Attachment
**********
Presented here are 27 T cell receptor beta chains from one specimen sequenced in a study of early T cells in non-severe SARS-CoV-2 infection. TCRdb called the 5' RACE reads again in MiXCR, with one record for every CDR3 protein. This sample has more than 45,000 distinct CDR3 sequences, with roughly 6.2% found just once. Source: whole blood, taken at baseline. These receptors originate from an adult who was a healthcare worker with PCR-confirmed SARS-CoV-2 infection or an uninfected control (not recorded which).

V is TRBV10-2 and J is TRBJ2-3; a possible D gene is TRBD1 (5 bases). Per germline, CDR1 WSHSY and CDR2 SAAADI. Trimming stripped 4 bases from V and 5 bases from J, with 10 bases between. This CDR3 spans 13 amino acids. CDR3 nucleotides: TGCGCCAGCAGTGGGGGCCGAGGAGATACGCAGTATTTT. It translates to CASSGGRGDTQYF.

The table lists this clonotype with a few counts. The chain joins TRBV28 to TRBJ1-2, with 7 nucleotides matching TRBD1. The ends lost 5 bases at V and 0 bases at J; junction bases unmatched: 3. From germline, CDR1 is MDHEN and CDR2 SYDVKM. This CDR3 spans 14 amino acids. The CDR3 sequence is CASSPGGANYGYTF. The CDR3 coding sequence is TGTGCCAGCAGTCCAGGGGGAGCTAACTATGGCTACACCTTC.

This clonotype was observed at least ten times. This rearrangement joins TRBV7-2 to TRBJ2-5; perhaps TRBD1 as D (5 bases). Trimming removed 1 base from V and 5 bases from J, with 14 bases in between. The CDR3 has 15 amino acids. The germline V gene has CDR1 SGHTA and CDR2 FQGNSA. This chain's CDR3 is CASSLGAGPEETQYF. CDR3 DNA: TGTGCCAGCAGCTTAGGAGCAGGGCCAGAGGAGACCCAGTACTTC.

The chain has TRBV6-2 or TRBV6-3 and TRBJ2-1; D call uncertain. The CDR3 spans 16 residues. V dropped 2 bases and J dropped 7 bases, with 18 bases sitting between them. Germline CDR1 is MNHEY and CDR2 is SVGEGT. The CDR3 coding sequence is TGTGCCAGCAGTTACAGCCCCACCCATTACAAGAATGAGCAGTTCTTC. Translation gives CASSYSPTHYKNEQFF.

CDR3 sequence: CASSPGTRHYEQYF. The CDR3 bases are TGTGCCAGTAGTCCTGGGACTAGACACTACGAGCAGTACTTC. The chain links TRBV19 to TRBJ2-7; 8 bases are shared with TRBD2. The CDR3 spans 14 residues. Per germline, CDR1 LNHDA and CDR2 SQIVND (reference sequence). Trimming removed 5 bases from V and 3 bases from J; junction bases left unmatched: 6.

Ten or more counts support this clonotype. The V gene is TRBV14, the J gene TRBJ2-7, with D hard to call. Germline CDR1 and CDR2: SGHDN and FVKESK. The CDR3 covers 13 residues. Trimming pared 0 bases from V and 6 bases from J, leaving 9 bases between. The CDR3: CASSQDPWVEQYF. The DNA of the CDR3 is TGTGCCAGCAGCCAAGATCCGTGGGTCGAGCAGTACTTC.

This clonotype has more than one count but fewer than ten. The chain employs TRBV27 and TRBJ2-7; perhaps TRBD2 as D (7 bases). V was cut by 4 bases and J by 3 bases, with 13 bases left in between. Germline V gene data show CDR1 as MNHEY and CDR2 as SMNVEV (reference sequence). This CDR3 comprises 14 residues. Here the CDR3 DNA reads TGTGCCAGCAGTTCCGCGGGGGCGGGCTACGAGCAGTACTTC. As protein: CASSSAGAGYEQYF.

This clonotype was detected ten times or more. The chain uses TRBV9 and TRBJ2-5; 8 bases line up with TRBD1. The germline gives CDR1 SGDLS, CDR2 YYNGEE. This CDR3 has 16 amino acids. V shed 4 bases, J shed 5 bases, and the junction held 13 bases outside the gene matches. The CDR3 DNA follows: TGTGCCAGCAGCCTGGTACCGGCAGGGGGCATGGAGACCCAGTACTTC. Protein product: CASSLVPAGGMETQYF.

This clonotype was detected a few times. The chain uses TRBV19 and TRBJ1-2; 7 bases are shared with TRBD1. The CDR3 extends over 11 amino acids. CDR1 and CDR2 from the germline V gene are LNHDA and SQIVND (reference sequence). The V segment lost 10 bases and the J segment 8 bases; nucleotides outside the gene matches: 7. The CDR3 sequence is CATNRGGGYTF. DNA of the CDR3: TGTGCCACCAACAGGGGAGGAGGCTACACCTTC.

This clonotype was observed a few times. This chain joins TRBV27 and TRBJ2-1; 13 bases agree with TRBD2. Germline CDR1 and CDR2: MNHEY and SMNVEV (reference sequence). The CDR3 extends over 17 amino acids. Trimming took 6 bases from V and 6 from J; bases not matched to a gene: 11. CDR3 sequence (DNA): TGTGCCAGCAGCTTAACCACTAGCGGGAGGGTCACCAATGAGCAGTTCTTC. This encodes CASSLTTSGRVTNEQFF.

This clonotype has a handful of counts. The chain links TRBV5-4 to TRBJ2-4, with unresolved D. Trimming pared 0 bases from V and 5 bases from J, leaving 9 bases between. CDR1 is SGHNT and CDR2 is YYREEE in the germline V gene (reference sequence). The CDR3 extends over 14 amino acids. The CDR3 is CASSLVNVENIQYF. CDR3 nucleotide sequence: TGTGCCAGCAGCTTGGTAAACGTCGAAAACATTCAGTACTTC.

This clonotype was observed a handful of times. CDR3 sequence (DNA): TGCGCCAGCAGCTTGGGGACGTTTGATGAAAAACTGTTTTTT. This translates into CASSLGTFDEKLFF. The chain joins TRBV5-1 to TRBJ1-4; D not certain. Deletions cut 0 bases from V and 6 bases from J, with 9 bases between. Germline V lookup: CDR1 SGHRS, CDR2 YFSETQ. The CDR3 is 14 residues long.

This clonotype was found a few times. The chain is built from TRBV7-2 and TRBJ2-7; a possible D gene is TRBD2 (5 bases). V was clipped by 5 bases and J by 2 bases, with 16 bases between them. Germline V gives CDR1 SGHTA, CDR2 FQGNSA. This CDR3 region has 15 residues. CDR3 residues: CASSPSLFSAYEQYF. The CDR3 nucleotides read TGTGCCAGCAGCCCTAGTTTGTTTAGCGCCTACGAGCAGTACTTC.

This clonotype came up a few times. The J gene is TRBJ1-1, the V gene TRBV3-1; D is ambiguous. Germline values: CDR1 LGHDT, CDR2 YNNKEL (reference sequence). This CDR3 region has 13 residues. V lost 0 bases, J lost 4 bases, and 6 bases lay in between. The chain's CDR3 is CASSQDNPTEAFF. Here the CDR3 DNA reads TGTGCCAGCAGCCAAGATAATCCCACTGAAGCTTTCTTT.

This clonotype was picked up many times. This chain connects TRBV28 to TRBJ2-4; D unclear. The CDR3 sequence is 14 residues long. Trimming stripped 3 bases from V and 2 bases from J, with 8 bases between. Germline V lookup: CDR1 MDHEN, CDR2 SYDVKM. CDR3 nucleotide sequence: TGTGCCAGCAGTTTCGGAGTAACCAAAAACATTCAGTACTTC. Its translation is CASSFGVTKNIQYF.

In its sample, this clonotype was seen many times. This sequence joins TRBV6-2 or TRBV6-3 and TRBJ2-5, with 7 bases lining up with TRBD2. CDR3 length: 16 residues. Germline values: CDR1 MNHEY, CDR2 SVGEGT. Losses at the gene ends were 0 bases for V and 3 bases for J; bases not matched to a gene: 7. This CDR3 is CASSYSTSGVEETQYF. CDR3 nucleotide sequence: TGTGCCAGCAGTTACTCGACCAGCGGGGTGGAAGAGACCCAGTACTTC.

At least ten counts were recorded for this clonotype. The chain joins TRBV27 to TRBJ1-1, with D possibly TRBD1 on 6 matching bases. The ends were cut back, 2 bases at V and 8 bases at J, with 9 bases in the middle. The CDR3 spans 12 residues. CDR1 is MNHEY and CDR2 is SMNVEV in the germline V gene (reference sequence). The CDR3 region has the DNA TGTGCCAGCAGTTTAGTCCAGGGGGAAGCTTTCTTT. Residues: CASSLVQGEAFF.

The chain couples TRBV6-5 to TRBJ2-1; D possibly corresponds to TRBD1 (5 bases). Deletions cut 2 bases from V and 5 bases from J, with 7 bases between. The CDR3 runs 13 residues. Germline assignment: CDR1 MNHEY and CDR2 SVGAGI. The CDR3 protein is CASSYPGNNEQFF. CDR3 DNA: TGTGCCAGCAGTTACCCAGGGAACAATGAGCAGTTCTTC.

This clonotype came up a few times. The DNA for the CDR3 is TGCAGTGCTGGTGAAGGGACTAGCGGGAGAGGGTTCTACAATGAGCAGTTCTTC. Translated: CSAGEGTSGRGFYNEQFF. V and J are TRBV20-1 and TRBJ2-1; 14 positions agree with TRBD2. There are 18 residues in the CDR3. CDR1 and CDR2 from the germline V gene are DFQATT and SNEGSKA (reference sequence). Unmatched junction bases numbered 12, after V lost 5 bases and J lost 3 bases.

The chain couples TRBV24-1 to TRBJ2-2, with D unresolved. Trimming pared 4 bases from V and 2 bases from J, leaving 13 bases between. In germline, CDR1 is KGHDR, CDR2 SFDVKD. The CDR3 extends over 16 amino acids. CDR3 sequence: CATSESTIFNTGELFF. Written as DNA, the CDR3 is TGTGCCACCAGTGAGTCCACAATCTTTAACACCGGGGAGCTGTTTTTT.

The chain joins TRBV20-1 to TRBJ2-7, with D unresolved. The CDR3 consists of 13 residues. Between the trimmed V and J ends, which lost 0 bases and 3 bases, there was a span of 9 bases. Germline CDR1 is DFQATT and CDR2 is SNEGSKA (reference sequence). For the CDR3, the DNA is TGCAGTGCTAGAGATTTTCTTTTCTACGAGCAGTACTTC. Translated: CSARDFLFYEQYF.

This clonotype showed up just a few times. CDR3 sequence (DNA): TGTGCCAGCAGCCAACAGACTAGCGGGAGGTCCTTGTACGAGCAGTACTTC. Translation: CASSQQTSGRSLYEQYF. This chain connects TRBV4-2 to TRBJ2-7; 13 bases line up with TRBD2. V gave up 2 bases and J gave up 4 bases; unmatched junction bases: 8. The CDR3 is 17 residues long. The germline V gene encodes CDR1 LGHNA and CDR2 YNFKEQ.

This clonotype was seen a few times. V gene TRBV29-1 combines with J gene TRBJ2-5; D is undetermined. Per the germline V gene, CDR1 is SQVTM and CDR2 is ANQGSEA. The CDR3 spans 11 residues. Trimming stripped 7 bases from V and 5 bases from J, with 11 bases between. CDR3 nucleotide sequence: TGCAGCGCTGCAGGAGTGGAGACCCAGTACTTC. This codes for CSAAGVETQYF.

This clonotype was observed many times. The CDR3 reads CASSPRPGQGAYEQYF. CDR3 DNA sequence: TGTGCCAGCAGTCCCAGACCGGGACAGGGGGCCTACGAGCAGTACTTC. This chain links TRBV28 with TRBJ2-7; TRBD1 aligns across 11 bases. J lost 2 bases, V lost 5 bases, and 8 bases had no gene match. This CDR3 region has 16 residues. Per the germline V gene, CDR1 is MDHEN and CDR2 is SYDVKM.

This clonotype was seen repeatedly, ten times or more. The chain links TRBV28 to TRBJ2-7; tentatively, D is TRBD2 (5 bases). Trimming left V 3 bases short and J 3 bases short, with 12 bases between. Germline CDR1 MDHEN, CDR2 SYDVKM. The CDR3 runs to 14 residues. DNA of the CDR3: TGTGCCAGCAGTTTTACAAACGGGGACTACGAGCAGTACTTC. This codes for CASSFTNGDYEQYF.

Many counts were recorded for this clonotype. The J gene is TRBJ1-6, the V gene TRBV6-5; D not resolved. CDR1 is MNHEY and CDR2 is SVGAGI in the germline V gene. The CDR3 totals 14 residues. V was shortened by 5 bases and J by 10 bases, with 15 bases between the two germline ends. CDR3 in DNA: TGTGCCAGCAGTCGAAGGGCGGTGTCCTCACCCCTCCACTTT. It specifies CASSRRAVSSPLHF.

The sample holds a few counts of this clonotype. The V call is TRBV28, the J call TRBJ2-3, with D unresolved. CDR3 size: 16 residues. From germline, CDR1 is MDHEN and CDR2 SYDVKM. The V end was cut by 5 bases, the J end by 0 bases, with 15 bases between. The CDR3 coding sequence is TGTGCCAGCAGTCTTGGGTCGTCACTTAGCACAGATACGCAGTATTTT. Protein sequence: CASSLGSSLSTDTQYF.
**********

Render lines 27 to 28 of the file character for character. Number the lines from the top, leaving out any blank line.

Many counts were recorded for this clonotype. The J gene is TRBJ1-6, the V gene TRBV6-5; D not resolved. CDR1 is MNHEY and CDR2 is SVGAGI in the germline V gene. The CDR3 totals 14 residues. V was shortened by 5 bases and J by 10 bases, with 15 bases between the two germline ends. CDR3 in DNA: TGTGCCAGCAGTCGAAGGGCGGTGTCCTCACCCCTCCACTTT. It specifies CASSRRAVSSPLHF.

The sample holds a few counts of this clonotype. The V call is TRBV28, the J call TRBJ2-3, with D unresolved. CDR3 size: 16 residues. From germline, CDR1 is MDHEN and CDR2 SYDVKM. The V end was cut by 5 bases, the J end by 0 bases, with 15 bases between. The CDR3 coding sequence is TGTGCCAGCAGTCTTGGGTCGTCACTTAGCACAGATACGCAGTATTTT. Protein sequence: CASSLGSSLSTDTQYF.